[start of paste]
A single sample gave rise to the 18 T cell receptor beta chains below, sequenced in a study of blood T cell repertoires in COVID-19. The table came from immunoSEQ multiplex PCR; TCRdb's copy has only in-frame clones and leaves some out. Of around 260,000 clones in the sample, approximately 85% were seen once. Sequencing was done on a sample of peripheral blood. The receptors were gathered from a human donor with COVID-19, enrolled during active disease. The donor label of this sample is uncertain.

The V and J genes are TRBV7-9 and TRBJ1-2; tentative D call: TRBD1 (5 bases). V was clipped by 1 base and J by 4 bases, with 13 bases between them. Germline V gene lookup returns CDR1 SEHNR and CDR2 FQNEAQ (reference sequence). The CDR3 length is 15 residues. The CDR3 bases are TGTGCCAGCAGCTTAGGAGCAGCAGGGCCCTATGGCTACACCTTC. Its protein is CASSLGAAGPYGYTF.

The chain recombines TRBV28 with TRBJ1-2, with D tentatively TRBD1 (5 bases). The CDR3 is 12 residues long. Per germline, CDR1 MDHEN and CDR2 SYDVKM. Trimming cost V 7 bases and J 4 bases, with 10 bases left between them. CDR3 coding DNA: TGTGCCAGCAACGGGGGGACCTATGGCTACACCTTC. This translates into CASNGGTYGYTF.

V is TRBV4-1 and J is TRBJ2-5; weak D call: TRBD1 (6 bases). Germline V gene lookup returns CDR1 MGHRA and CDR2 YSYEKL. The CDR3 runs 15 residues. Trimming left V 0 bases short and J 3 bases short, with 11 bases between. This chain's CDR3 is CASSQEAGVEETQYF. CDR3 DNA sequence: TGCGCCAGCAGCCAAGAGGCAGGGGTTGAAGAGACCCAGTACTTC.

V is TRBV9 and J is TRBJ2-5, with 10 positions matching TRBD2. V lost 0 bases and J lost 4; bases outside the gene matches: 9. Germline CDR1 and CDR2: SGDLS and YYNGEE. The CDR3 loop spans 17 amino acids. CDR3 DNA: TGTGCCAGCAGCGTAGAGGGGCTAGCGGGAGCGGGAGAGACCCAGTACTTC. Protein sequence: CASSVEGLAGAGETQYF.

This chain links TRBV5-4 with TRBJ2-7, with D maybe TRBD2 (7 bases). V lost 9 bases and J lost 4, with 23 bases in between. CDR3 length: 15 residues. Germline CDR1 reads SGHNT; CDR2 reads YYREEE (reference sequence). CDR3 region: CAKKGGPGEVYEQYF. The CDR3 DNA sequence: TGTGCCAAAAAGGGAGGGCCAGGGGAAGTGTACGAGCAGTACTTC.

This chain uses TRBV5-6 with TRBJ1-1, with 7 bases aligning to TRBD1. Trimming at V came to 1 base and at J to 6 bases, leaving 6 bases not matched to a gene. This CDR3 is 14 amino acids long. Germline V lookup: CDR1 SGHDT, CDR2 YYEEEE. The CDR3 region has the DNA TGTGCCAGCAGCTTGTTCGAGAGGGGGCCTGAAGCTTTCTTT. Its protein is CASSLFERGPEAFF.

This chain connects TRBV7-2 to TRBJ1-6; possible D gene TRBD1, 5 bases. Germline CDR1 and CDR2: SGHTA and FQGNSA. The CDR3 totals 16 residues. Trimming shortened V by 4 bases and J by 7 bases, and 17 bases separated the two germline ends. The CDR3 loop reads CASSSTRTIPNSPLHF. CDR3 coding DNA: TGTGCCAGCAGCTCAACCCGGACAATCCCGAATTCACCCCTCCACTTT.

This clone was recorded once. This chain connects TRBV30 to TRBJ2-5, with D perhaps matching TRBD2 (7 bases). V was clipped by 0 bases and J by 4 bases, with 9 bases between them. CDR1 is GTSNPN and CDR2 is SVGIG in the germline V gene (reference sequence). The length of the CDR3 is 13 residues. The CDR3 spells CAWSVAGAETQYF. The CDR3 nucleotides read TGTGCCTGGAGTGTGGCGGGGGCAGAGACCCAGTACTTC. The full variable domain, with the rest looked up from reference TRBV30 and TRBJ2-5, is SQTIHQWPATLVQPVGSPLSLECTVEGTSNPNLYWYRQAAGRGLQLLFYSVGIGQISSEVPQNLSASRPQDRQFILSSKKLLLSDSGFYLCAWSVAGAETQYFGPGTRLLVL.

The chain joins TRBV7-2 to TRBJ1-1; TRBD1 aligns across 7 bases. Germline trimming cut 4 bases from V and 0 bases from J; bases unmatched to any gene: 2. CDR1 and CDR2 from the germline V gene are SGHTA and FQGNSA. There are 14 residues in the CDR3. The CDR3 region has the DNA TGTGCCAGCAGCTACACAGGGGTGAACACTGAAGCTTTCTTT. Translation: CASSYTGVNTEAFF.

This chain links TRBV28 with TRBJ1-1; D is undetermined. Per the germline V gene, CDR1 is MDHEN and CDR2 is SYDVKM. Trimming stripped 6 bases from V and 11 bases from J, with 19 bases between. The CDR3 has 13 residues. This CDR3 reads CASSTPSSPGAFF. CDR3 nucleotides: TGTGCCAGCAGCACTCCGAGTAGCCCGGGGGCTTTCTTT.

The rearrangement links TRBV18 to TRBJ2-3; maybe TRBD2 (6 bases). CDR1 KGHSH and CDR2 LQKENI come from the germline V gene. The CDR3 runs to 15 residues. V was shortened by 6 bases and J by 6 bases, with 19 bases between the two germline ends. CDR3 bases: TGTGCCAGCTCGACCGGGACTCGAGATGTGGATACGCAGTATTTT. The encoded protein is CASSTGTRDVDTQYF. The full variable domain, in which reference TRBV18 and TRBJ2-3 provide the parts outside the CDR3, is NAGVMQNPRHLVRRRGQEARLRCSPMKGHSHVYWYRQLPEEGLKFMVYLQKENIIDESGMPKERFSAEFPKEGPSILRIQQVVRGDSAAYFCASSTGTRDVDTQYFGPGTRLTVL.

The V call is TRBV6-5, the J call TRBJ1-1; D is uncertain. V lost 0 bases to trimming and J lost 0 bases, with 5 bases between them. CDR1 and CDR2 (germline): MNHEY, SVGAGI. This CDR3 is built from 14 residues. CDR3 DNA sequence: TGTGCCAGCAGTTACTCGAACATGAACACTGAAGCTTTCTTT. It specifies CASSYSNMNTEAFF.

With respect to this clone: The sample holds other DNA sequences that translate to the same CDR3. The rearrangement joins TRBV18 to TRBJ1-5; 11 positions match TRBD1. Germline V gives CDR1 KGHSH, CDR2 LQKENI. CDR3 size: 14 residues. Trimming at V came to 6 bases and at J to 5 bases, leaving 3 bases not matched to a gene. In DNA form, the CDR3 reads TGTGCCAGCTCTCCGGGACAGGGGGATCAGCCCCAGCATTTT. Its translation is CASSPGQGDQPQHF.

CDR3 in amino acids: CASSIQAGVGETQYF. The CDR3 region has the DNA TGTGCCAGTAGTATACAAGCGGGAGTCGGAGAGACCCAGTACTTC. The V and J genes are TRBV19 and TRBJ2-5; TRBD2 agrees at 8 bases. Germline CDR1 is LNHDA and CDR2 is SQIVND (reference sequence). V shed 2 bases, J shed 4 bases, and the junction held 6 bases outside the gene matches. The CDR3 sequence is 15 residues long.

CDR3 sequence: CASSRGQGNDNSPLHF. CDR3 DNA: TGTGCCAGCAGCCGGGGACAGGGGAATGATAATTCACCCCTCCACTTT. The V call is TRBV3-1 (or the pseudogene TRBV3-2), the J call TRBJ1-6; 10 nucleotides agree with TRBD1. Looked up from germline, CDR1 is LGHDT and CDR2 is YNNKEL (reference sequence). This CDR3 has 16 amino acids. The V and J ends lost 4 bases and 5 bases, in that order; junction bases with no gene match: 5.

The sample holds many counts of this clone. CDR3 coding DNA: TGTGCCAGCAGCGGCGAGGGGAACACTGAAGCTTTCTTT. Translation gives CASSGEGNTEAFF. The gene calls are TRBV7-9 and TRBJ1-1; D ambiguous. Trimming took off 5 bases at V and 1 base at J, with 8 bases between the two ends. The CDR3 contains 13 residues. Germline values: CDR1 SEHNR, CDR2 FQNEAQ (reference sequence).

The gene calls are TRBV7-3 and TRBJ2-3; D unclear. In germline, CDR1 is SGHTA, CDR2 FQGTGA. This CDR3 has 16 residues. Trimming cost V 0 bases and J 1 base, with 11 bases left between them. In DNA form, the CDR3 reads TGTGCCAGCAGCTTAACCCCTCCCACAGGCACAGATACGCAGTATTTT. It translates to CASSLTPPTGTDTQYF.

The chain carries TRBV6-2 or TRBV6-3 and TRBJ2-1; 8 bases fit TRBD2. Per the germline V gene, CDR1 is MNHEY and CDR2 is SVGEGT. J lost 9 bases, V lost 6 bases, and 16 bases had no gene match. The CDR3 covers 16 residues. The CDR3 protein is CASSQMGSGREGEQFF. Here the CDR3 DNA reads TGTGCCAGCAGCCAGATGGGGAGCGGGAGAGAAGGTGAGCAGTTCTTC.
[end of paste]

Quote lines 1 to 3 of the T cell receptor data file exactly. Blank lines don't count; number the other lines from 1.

A single sample gave rise to the 18 T cell receptor beta chains below, sequenced in a study of blood T cell repertoires in COVID-19. The table came from immunoSEQ multiplex PCR; TCRdb's copy has only in-frame clones and leaves some out. Of around 260,000 clones in the sample, approximately 85% were seen once. Sequencing was done on a sample of peripheral blood. The receptors were gathered from a human donor with COVID-19, enrolled during active disease. The donor label of this sample is uncertain.

The V and J genes are TRBV7-9 and TRBJ1-2; tentative D call: TRBD1 (5 bases). V was clipped by 1 base and J by 4 bases, with 13 bases between them. Germline V gene lookup returns CDR1 SEHNR and CDR2 FQNEAQ (reference sequence). The CDR3 length is 15 residues. The CDR3 bases are TGTGCCAGCAGCTTAGGAGCAGCAGGGCCCTATGGCTACACCTTC. Its protein is CASSLGAAGPYGYTF.

The chain recombines TRBV28 with TRBJ1-2, with D tentatively TRBD1 (5 bases). The CDR3 is 12 residues long. Per germline, CDR1 MDHEN and CDR2 SYDVKM. Trimming cost V 7 bases and J 4 bases, with 10 bases left between them. CDR3 coding DNA: TGTGCCAGCAACGGGGGGACCTATGGCTACACCTTC. This translates into CASNGGTYGYTF.